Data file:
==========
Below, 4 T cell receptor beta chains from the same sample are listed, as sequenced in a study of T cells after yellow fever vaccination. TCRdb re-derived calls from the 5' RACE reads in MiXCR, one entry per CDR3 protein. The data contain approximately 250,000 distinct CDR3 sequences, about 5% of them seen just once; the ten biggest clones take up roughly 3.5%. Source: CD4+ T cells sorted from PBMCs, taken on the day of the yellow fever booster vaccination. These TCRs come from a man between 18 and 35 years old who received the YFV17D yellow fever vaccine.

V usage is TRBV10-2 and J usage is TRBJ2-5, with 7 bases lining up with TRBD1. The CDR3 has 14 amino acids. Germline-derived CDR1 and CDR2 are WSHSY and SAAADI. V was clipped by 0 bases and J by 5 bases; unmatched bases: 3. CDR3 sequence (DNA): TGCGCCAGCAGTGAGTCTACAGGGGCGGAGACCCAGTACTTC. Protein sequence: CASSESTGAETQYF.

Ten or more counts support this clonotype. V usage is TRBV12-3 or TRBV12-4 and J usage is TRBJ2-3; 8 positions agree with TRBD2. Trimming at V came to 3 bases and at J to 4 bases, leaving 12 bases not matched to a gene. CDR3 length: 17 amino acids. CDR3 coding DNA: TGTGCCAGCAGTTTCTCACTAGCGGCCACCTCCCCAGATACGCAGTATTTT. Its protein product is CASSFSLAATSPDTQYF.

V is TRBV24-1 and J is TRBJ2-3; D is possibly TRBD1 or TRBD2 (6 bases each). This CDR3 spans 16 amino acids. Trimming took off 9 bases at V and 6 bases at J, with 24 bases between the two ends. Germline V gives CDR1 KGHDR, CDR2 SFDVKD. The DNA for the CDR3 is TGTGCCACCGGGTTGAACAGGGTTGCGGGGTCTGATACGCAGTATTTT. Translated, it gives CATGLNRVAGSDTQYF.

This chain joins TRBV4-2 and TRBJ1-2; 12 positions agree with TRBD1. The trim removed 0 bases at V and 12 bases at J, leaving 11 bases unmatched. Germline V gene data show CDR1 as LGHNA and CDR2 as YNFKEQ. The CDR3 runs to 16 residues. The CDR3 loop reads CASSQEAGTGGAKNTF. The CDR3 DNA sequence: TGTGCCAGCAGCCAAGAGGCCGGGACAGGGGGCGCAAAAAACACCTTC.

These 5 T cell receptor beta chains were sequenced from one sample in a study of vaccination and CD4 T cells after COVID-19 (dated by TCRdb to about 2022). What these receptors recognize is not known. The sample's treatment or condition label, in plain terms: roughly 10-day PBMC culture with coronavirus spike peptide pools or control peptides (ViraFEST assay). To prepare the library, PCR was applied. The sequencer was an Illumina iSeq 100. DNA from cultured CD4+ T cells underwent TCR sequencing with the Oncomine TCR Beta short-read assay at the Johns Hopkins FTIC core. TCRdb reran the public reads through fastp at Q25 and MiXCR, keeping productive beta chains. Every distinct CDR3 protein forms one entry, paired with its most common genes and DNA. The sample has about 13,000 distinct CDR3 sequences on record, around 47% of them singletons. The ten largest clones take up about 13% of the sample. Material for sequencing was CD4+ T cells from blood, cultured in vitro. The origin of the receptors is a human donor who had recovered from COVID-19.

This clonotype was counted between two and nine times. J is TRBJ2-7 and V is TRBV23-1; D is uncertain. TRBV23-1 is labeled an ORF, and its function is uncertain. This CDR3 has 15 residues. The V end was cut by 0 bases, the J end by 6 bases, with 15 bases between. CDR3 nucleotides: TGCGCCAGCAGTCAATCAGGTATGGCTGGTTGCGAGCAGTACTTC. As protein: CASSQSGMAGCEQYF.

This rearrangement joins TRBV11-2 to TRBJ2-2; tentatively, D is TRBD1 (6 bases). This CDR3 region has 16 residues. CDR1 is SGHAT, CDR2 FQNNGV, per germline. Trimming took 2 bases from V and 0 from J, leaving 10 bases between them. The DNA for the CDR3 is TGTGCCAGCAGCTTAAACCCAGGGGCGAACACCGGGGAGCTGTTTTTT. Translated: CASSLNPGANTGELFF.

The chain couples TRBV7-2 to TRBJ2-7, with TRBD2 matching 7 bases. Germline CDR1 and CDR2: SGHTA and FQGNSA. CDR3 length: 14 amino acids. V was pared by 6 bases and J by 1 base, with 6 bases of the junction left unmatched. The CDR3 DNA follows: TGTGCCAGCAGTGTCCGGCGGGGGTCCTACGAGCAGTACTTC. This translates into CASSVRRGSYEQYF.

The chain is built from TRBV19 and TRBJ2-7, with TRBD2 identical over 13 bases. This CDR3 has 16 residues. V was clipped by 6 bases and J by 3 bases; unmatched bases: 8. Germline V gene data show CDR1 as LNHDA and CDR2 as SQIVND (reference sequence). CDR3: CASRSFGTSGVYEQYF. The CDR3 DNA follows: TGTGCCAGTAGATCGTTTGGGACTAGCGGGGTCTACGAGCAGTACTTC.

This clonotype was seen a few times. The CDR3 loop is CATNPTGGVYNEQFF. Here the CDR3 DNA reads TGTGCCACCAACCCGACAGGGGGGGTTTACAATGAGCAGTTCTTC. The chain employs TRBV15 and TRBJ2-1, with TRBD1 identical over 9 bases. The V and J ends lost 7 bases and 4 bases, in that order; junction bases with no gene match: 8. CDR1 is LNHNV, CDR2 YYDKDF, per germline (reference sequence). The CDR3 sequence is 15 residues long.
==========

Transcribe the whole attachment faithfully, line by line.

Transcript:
Below, 4 T cell receptor beta chains from the same sample are listed, as sequenced in a study of T cells after yellow fever vaccination. TCRdb re-derived calls from the 5' RACE reads in MiXCR, one entry per CDR3 protein. The data contain approximately 250,000 distinct CDR3 sequences, about 5% of them seen just once; the ten biggest clones take up roughly 3.5%. Source: CD4+ T cells sorted from PBMCs, taken on the day of the yellow fever booster vaccination. These TCRs come from a man between 18 and 35 years old who received the YFV17D yellow fever vaccine.

V usage is TRBV10-2 and J usage is TRBJ2-5, with 7 bases lining up with TRBD1. The CDR3 has 14 amino acids. Germline-derived CDR1 and CDR2 are WSHSY and SAAADI. V was clipped by 0 bases and J by 5 bases; unmatched bases: 3. CDR3 sequence (DNA): TGCGCCAGCAGTGAGTCTACAGGGGCGGAGACCCAGTACTTC. Protein sequence: CASSESTGAETQYF.

Ten or more counts support this clonotype. V usage is TRBV12-3 or TRBV12-4 and J usage is TRBJ2-3; 8 positions agree with TRBD2. Trimming at V came to 3 bases and at J to 4 bases, leaving 12 bases not matched to a gene. CDR3 length: 17 amino acids. CDR3 coding DNA: TGTGCCAGCAGTTTCTCACTAGCGGCCACCTCCCCAGATACGCAGTATTTT. Its protein product is CASSFSLAATSPDTQYF.

V is TRBV24-1 and J is TRBJ2-3; D is possibly TRBD1 or TRBD2 (6 bases each). This CDR3 spans 16 amino acids. Trimming took off 9 bases at V and 6 bases at J, with 24 bases between the two ends. Germline V gives CDR1 KGHDR, CDR2 SFDVKD. The DNA for the CDR3 is TGTGCCACCGGGTTGAACAGGGTTGCGGGGTCTGATACGCAGTATTTT. Translated, it gives CATGLNRVAGSDTQYF.

This chain joins TRBV4-2 and TRBJ1-2; 12 positions agree with TRBD1. The trim removed 0 bases at V and 12 bases at J, leaving 11 bases unmatched. Germline V gene data show CDR1 as LGHNA and CDR2 as YNFKEQ. The CDR3 runs to 16 residues. The CDR3 loop reads CASSQEAGTGGAKNTF. The CDR3 DNA sequence: TGTGCCAGCAGCCAAGAGGCCGGGACAGGGGGCGCAAAAAACACCTTC.

These 5 T cell receptor beta chains were sequenced from one sample in a study of vaccination and CD4 T cells after COVID-19 (dated by TCRdb to about 2022). What these receptors recognize is not known. The sample's treatment or condition label, in plain terms: roughly 10-day PBMC culture with coronavirus spike peptide pools or control peptides (ViraFEST assay). To prepare the library, PCR was applied. The sequencer was an Illumina iSeq 100. DNA from cultured CD4+ T cells underwent TCR sequencing with the Oncomine TCR Beta short-read assay at the Johns Hopkins FTIC core. TCRdb reran the public reads through fastp at Q25 and MiXCR, keeping productive beta chains. Every distinct CDR3 protein forms one entry, paired with its most common genes and DNA. The sample has about 13,000 distinct CDR3 sequences on record, around 47% of them singletons. The ten largest clones take up about 13% of the sample. Material for sequencing was CD4+ T cells from blood, cultured in vitro. The origin of the receptors is a human donor who had recovered from COVID-19.

This clonotype was counted between two and nine times. J is TRBJ2-7 and V is TRBV23-1; D is uncertain. TRBV23-1 is labeled an ORF, and its function is uncertain. This CDR3 has 15 residues. The V end was cut by 0 bases, the J end by 6 bases, with 15 bases between. CDR3 nucleotides: TGCGCCAGCAGTCAATCAGGTATGGCTGGTTGCGAGCAGTACTTC. As protein: CASSQSGMAGCEQYF.

This rearrangement joins TRBV11-2 to TRBJ2-2; tentatively, D is TRBD1 (6 bases). This CDR3 region has 16 residues. CDR1 is SGHAT, CDR2 FQNNGV, per germline. Trimming took 2 bases from V and 0 from J, leaving 10 bases between them. The DNA for the CDR3 is TGTGCCAGCAGCTTAAACCCAGGGGCGAACACCGGGGAGCTGTTTTTT. Translated: CASSLNPGANTGELFF.

The chain couples TRBV7-2 to TRBJ2-7, with TRBD2 matching 7 bases. Germline CDR1 and CDR2: SGHTA and FQGNSA. CDR3 length: 14 amino acids. V was pared by 6 bases and J by 1 base, with 6 bases of the junction left unmatched. The CDR3 DNA follows: TGTGCCAGCAGTGTCCGGCGGGGGTCCTACGAGCAGTACTTC. This translates into CASSVRRGSYEQYF.

The chain is built from TRBV19 and TRBJ2-7, with TRBD2 identical over 13 bases. This CDR3 has 16 residues. V was clipped by 6 bases and J by 3 bases; unmatched bases: 8. Germline V gene data show CDR1 as LNHDA and CDR2 as SQIVND (reference sequence). CDR3: CASRSFGTSGVYEQYF. The CDR3 DNA follows: TGTGCCAGTAGATCGTTTGGGACTAGCGGGGTCTACGAGCAGTACTTC.

This clonotype was seen a few times. The CDR3 loop is CATNPTGGVYNEQFF. Here the CDR3 DNA reads TGTGCCACCAACCCGACAGGGGGGGTTTACAATGAGCAGTTCTTC. The chain employs TRBV15 and TRBJ2-1, with TRBD1 identical over 9 bases. The V and J ends lost 7 bases and 4 bases, in that order; junction bases with no gene match: 8. CDR1 is LNHNV, CDR2 YYDKDF, per germline (reference sequence). The CDR3 sequence is 15 residues long.